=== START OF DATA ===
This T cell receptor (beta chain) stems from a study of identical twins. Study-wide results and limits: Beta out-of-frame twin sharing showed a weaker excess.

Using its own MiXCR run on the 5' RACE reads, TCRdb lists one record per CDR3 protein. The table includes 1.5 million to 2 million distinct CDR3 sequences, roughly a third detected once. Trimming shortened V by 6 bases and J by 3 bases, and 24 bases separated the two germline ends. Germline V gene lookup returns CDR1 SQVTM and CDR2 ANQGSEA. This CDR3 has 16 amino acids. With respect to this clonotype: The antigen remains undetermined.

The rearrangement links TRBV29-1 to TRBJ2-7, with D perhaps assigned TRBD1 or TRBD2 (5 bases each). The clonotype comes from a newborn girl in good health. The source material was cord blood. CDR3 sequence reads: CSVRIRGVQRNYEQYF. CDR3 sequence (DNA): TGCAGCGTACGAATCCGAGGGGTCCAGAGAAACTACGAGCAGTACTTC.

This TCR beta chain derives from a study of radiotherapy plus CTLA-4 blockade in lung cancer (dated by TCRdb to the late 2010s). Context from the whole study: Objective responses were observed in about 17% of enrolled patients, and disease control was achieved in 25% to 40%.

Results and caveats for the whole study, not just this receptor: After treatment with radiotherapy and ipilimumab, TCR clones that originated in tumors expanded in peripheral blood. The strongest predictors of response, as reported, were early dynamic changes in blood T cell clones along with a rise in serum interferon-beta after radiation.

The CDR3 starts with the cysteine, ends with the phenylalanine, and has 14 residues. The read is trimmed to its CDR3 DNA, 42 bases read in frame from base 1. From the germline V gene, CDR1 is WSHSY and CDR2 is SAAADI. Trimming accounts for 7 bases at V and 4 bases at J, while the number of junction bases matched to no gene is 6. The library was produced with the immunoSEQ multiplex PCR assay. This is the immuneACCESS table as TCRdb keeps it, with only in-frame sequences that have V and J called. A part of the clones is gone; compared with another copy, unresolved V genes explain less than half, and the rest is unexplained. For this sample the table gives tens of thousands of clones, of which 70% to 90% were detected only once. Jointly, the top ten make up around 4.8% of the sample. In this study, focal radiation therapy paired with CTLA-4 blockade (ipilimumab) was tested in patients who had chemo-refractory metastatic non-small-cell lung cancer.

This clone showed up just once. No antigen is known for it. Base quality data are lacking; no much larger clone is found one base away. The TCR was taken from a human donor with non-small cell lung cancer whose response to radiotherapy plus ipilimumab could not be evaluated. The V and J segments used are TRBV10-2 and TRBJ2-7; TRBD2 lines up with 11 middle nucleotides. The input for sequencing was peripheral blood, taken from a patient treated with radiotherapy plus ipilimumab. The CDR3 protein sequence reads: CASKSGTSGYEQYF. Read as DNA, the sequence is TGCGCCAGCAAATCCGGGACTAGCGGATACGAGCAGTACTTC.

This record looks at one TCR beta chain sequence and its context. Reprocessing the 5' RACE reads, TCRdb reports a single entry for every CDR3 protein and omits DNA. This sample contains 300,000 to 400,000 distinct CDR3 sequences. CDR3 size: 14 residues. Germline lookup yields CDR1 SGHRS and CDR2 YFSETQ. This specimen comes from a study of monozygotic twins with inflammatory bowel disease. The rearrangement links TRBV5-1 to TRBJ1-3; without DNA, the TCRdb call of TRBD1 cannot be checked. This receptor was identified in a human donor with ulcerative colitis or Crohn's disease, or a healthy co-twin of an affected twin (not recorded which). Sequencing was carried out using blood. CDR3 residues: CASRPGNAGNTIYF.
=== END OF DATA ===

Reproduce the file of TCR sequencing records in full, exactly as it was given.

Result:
This T cell receptor (beta chain) stems from a study of identical twins. Study-wide results and limits: Beta out-of-frame twin sharing showed a weaker excess.

Using its own MiXCR run on the 5' RACE reads, TCRdb lists one record per CDR3 protein. The table includes 1.5 million to 2 million distinct CDR3 sequences, roughly a third detected once. Trimming shortened V by 6 bases and J by 3 bases, and 24 bases separated the two germline ends. Germline V gene lookup returns CDR1 SQVTM and CDR2 ANQGSEA. This CDR3 has 16 amino acids. With respect to this clonotype: The antigen remains undetermined.

The rearrangement links TRBV29-1 to TRBJ2-7, with D perhaps assigned TRBD1 or TRBD2 (5 bases each). The clonotype comes from a newborn girl in good health. The source material was cord blood. CDR3 sequence reads: CSVRIRGVQRNYEQYF. CDR3 sequence (DNA): TGCAGCGTACGAATCCGAGGGGTCCAGAGAAACTACGAGCAGTACTTC.

This TCR beta chain derives from a study of radiotherapy plus CTLA-4 blockade in lung cancer (dated by TCRdb to the late 2010s). Context from the whole study: Objective responses were observed in about 17% of enrolled patients, and disease control was achieved in 25% to 40%.

Results and caveats for the whole study, not just this receptor: After treatment with radiotherapy and ipilimumab, TCR clones that originated in tumors expanded in peripheral blood. The strongest predictors of response, as reported, were early dynamic changes in blood T cell clones along with a rise in serum interferon-beta after radiation.

The CDR3 starts with the cysteine, ends with the phenylalanine, and has 14 residues. The read is trimmed to its CDR3 DNA, 42 bases read in frame from base 1. From the germline V gene, CDR1 is WSHSY and CDR2 is SAAADI. Trimming accounts for 7 bases at V and 4 bases at J, while the number of junction bases matched to no gene is 6. The library was produced with the immunoSEQ multiplex PCR assay. This is the immuneACCESS table as TCRdb keeps it, with only in-frame sequences that have V and J called. A part of the clones is gone; compared with another copy, unresolved V genes explain less than half, and the rest is unexplained. For this sample the table gives tens of thousands of clones, of which 70% to 90% were detected only once. Jointly, the top ten make up around 4.8% of the sample. In this study, focal radiation therapy paired with CTLA-4 blockade (ipilimumab) was tested in patients who had chemo-refractory metastatic non-small-cell lung cancer.

This clone showed up just once. No antigen is known for it. Base quality data are lacking; no much larger clone is found one base away. The TCR was taken from a human donor with non-small cell lung cancer whose response to radiotherapy plus ipilimumab could not be evaluated. The V and J segments used are TRBV10-2 and TRBJ2-7; TRBD2 lines up with 11 middle nucleotides. The input for sequencing was peripheral blood, taken from a patient treated with radiotherapy plus ipilimumab. The CDR3 protein sequence reads: CASKSGTSGYEQYF. Read as DNA, the sequence is TGCGCCAGCAAATCCGGGACTAGCGGATACGAGCAGTACTTC.

This record looks at one TCR beta chain sequence and its context. Reprocessing the 5' RACE reads, TCRdb reports a single entry for every CDR3 protein and omits DNA. This sample contains 300,000 to 400,000 distinct CDR3 sequences. CDR3 size: 14 residues. Germline lookup yields CDR1 SGHRS and CDR2 YFSETQ. This specimen comes from a study of monozygotic twins with inflammatory bowel disease. The rearrangement links TRBV5-1 to TRBJ1-3; without DNA, the TCRdb call of TRBD1 cannot be checked. This receptor was identified in a human donor with ulcerative colitis or Crohn's disease, or a healthy co-twin of an affected twin (not recorded which). Sequencing was carried out using blood. CDR3 residues: CASRPGNAGNTIYF.